For example, the door structure continues with a beam running the entire width of the dash. The absence of a central console design somewhat recreates the Series 1 three-abreast seating layout. All in all, even if you might be somewhat dissapointed by the exterior design, depending on your point of view, naturally, the same simply cannot be said about the DC100’s interior.
Even though it’s a concept car, we’re still talking about an off-road-ready looking vehicle which is supposed to provide a glimpse into the Land Rover Defender’s future. With that being said, “performance” can only be used in conjunction with all-terrain capabilities, as long as we’re talking about the past, the present or the future of the Defender.
Details like zero to sixty, top speed or Nurburgring times are obviously completely irrelevant in this discussion. Unlike the Defender’s only remaining true competitor, the Mercedes-Benz G-Class, the DC100 doesn’t adhere to a monstrous supercharged V8, but to a somewhat eco-friendly and torquey two-liter diesel.
To provide a further nail in the Defender’s ruggedness coffin, the four-pot oil-burner is powering just the front wheels. Thanks to a switchable traction system, which physically decouples the rear driveshaft from the center differential, the DC100 apparently achieves potential fuel savings of up to seven per cent. Whoop-dee-doo! Well, at least a version of the acclaimed Terrain Response system also found its place among the many electronic nannies on board Land Rover’s latest concept.
Obviously, the fact that we’re talking about a one-off car should prohibit us from making any assumptions about the Land Rover DC100’s price. The actual vehicle present in the Frankfurt Auto Show spotlight might cost a heft five to ten million dollars, as that is the average production cost for almost any one-off concept car made by a known company.
Still, considering the DC100 will eventually spawn a production vehicle, namely the Defender’s 2015 replacement, we speculate it will have a similar price with the current car. Only time will prove us right or wrong, but we’re currently betting on a 30,000 to USD 40,000 price tag.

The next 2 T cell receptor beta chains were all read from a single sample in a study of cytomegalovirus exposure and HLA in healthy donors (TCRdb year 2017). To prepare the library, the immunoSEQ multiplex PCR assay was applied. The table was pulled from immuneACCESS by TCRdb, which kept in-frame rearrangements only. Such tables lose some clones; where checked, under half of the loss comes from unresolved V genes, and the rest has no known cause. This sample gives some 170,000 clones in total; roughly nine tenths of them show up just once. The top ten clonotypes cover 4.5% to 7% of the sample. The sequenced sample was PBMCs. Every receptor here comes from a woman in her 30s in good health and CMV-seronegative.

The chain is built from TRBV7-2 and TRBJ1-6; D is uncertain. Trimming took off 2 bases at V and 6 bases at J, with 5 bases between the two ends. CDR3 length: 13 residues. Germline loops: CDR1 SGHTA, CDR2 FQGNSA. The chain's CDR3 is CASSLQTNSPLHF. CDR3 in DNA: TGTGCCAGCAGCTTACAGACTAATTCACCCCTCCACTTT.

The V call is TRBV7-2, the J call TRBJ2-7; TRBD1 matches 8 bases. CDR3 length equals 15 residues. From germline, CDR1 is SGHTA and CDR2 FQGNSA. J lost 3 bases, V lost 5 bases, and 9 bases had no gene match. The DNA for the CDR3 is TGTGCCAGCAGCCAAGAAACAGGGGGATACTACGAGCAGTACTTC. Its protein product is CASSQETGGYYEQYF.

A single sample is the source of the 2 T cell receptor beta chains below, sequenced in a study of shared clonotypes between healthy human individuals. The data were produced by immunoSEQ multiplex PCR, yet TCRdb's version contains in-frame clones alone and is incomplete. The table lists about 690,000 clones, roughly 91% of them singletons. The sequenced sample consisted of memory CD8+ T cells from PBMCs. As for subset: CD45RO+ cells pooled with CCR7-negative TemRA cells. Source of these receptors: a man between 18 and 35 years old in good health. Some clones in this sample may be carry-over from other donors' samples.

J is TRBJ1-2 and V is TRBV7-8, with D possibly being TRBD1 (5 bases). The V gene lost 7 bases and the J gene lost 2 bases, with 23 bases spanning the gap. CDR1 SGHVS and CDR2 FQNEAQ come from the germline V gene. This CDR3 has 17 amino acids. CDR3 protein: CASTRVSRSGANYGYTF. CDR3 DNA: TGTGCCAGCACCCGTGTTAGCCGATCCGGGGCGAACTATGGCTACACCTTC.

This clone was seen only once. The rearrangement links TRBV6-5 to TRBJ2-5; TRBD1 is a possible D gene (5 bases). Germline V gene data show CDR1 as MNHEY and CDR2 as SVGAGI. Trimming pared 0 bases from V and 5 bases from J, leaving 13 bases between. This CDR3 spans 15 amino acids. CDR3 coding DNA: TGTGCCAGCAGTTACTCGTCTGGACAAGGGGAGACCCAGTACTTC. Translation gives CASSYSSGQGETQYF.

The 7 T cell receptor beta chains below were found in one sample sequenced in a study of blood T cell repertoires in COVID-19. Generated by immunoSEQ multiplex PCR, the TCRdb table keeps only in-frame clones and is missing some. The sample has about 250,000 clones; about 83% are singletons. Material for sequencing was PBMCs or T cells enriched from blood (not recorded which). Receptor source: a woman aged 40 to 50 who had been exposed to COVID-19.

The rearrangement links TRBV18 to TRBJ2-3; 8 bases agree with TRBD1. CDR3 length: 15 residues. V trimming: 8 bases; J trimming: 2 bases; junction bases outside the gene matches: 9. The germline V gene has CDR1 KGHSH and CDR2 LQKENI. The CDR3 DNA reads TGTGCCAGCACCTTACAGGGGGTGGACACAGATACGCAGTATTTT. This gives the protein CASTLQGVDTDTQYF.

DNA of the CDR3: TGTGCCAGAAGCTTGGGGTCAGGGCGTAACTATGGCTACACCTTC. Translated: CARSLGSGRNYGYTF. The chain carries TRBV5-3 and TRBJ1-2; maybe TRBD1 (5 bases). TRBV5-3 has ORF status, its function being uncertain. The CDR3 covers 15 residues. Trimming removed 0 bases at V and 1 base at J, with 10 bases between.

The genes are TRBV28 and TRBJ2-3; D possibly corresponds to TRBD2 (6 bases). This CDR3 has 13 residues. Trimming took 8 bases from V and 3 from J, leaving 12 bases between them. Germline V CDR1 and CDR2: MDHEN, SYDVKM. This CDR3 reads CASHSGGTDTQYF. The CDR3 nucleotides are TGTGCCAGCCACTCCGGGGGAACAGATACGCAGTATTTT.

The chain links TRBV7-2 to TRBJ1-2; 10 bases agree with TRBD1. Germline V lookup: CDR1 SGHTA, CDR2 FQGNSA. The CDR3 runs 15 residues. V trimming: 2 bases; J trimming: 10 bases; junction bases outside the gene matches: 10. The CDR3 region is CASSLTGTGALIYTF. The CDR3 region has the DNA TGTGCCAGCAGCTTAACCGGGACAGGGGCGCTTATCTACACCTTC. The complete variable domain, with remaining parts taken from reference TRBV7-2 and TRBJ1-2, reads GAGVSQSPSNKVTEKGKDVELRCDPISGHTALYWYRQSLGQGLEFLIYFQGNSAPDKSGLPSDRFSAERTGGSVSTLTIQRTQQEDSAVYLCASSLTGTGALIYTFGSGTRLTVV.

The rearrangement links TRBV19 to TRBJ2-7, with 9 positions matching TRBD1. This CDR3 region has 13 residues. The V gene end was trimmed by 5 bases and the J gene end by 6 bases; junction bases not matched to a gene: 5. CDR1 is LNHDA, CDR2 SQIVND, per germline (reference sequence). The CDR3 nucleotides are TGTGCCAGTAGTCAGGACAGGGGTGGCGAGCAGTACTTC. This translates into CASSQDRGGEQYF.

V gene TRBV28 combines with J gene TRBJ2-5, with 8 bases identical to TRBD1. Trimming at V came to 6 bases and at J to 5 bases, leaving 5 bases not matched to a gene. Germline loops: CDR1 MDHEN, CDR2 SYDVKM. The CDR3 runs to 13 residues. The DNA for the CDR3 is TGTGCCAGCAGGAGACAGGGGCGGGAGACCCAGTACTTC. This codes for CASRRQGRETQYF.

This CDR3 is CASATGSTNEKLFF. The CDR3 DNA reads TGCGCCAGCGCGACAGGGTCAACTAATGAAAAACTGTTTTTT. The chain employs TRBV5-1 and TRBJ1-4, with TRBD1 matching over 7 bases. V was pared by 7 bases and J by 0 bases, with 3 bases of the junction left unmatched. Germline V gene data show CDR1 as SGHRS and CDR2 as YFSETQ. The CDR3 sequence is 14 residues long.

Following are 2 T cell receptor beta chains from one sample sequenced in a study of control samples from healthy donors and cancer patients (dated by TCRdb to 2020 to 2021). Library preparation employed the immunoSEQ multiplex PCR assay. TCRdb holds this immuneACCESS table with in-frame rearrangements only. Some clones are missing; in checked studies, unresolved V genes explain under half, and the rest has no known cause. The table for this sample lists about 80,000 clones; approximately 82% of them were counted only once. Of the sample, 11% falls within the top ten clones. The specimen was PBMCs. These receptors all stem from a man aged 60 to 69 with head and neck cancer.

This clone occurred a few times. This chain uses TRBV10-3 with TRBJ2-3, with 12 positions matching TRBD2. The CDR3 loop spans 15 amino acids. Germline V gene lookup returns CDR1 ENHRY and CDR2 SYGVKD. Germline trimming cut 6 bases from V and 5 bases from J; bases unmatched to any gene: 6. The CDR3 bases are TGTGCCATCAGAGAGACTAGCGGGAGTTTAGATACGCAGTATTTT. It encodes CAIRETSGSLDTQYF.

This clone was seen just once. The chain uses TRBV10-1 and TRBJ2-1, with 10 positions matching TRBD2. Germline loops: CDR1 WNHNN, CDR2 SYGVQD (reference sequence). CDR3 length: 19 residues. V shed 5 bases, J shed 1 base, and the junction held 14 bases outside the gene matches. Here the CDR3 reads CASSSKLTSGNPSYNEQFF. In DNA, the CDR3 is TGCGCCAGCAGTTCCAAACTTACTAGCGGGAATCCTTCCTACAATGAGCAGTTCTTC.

As we mentioned before, the only true competitor for the current Defender is the Mercedes-Benz G-Class. Obviously, at least for the time being, there is no similar G-Class concept car from the Stuttgart carmaker, but the current G-Wagen production is also sporting a 2015 expiration date. Since from that year onwards the pedestrian safety regulations will no longer permit the selling of such an... let’s say obtuse type of off-roader, we can only assume that the G-Class will also spawn a more modern replacement.
Long story short, the 2015 G-Class replacement, along with current retro SUVs like the Toyota FJ Cruiser or the Jeep Wrangler are probably the only competition for this Land Rover. Time will tell if other iconic models will have “children” by the time the DC100 transforms into a production car in about four years.
It doesn’t try to mess the Defender recipe too much
Interior is just what you’d expect from a futuristic Defender
It also sports a version of the Terrain Response system
Exterior design could sport more traditional Land Rover elements
It’s normally uses just the front axle for traction, like any compact SUV
The 22 inch wheels look nice, but not for off-roading